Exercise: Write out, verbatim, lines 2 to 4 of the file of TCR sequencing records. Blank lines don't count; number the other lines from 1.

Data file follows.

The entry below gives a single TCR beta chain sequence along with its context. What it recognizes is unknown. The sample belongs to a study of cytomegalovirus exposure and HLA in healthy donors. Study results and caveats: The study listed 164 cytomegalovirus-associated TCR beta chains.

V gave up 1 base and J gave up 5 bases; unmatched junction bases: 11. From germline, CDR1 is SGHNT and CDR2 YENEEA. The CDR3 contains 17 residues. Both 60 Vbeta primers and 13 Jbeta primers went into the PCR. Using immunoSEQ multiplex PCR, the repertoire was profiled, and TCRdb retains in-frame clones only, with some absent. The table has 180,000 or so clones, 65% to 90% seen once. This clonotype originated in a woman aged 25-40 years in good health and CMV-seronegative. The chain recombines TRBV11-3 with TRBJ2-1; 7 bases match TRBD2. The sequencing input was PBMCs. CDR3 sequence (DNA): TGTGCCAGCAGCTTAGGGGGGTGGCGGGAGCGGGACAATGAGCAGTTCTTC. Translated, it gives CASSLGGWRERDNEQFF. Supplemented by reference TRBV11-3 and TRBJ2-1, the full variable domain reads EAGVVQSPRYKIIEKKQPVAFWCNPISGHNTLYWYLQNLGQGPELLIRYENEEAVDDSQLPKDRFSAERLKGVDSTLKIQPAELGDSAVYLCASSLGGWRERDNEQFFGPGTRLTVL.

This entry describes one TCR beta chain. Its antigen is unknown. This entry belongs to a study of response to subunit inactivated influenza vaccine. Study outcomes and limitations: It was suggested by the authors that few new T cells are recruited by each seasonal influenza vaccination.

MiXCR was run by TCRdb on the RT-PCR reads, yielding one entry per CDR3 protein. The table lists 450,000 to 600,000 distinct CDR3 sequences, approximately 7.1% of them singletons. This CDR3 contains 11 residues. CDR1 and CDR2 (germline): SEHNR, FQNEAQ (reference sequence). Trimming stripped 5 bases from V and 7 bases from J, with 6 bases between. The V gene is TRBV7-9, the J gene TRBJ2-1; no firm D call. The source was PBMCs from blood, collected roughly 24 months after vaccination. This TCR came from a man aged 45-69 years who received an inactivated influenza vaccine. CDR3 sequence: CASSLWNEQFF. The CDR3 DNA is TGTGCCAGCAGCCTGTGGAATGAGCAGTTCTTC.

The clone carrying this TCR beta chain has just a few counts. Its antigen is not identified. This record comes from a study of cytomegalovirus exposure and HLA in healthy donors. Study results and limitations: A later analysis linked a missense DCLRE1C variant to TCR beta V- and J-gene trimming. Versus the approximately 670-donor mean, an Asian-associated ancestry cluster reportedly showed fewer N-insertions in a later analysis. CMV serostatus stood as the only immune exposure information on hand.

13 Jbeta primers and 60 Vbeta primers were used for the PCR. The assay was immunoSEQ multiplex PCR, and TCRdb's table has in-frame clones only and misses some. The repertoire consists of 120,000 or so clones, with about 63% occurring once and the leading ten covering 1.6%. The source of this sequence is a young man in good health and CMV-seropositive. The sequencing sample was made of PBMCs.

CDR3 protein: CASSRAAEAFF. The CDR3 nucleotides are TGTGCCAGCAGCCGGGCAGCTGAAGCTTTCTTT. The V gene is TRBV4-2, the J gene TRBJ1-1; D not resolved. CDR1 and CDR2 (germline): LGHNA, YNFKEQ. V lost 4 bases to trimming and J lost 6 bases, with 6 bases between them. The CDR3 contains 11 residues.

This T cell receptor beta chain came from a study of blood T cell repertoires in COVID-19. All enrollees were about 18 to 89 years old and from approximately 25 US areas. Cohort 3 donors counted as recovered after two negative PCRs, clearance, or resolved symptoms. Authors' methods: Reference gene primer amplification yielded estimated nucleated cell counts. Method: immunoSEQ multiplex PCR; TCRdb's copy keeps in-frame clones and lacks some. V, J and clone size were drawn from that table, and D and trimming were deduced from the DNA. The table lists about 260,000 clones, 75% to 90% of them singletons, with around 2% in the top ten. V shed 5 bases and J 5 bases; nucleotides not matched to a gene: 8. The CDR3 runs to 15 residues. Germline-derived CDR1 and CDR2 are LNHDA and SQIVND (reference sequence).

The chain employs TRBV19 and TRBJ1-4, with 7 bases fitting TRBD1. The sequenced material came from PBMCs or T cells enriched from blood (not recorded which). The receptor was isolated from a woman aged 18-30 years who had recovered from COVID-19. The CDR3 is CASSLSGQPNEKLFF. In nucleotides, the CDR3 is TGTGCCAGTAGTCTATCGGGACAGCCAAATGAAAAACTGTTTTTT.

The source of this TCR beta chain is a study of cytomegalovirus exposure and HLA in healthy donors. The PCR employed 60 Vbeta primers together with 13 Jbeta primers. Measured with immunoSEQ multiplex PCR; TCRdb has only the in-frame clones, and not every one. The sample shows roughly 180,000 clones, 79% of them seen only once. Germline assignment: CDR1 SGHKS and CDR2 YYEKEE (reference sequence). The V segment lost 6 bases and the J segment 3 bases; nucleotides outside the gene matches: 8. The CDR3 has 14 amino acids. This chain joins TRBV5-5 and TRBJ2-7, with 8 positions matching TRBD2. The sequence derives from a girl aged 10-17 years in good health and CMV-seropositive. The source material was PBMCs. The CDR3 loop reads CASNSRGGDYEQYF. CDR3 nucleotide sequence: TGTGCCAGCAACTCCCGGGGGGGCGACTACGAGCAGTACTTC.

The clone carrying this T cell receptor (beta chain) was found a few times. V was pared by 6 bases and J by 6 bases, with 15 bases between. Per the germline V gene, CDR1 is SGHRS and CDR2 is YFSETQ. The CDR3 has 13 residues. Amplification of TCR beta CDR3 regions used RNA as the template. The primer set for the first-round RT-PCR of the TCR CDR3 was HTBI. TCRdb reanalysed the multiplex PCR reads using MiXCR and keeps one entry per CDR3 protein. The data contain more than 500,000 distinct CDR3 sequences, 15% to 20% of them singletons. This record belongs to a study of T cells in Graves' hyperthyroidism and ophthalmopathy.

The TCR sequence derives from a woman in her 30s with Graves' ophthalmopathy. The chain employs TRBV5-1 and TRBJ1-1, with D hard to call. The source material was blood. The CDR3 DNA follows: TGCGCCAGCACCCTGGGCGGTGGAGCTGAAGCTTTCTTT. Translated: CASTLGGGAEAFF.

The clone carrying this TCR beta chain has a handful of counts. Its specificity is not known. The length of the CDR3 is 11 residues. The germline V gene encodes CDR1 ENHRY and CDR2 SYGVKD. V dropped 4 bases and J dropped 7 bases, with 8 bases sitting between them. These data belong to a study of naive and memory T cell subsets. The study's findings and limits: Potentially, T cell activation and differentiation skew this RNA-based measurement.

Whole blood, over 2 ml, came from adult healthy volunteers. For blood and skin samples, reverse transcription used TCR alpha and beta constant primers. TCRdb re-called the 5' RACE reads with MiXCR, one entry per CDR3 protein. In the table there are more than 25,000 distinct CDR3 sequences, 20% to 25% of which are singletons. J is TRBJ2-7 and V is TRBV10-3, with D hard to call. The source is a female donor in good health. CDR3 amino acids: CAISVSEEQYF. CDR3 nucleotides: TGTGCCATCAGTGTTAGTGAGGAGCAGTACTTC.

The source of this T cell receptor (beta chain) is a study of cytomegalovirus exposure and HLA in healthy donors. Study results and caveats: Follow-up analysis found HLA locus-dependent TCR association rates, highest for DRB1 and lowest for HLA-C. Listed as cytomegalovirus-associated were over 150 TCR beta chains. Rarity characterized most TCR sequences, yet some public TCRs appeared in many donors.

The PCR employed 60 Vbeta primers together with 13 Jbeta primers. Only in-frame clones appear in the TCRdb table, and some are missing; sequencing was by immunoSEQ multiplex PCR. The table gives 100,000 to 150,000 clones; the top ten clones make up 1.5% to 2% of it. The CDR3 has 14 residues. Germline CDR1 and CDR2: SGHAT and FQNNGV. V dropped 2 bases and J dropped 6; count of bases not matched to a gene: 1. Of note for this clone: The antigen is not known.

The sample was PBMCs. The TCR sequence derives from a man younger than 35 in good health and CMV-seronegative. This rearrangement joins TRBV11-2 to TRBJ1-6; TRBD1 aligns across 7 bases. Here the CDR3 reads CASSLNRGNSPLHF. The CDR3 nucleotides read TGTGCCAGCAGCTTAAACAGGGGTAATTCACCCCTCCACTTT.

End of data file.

V gave up 1 base and J gave up 5 bases; unmatched junction bases: 11. From germline, CDR1 is SGHNT and CDR2 YENEEA. The CDR3 contains 17 residues. Both 60 Vbeta primers and 13 Jbeta primers went into the PCR. Using immunoSEQ multiplex PCR, the repertoire was profiled, and TCRdb retains in-frame clones only, with some absent. The table has 180,000 or so clones, 65% to 90% seen once. This clonotype originated in a woman aged 25-40 years in good health and CMV-seronegative. The chain recombines TRBV11-3 with TRBJ2-1; 7 bases match TRBD2. The sequencing input was PBMCs. CDR3 sequence (DNA): TGTGCCAGCAGCTTAGGGGGGTGGCGGGAGCGGGACAATGAGCAGTTCTTC. Translated, it gives CASSLGGWRERDNEQFF. Supplemented by reference TRBV11-3 and TRBJ2-1, the full variable domain reads EAGVVQSPRYKIIEKKQPVAFWCNPISGHNTLYWYLQNLGQGPELLIRYENEEAVDDSQLPKDRFSAERLKGVDSTLKIQPAELGDSAVYLCASSLGGWRERDNEQFFGPGTRLTVL.

This entry describes one TCR beta chain. Its antigen is unknown. This entry belongs to a study of response to subunit inactivated influenza vaccine. Study outcomes and limitations: It was suggested by the authors that few new T cells are recruited by each seasonal influenza vaccination.

MiXCR was run by TCRdb on the RT-PCR reads, yielding one entry per CDR3 protein. The table lists 450,000 to 600,000 distinct CDR3 sequences, approximately 7.1% of them singletons. This CDR3 contains 11 residues. CDR1 and CDR2 (germline): SEHNR, FQNEAQ (reference sequence). Trimming stripped 5 bases from V and 7 bases from J, with 6 bases between. The V gene is TRBV7-9, the J gene TRBJ2-1; no firm D call. The source was PBMCs from blood, collected roughly 24 months after vaccination. This TCR came from a man aged 45-69 years who received an inactivated influenza vaccine. CDR3 sequence: CASSLWNEQFF. The CDR3 DNA is TGTGCCAGCAGCCTGTGGAATGAGCAGTTCTTC.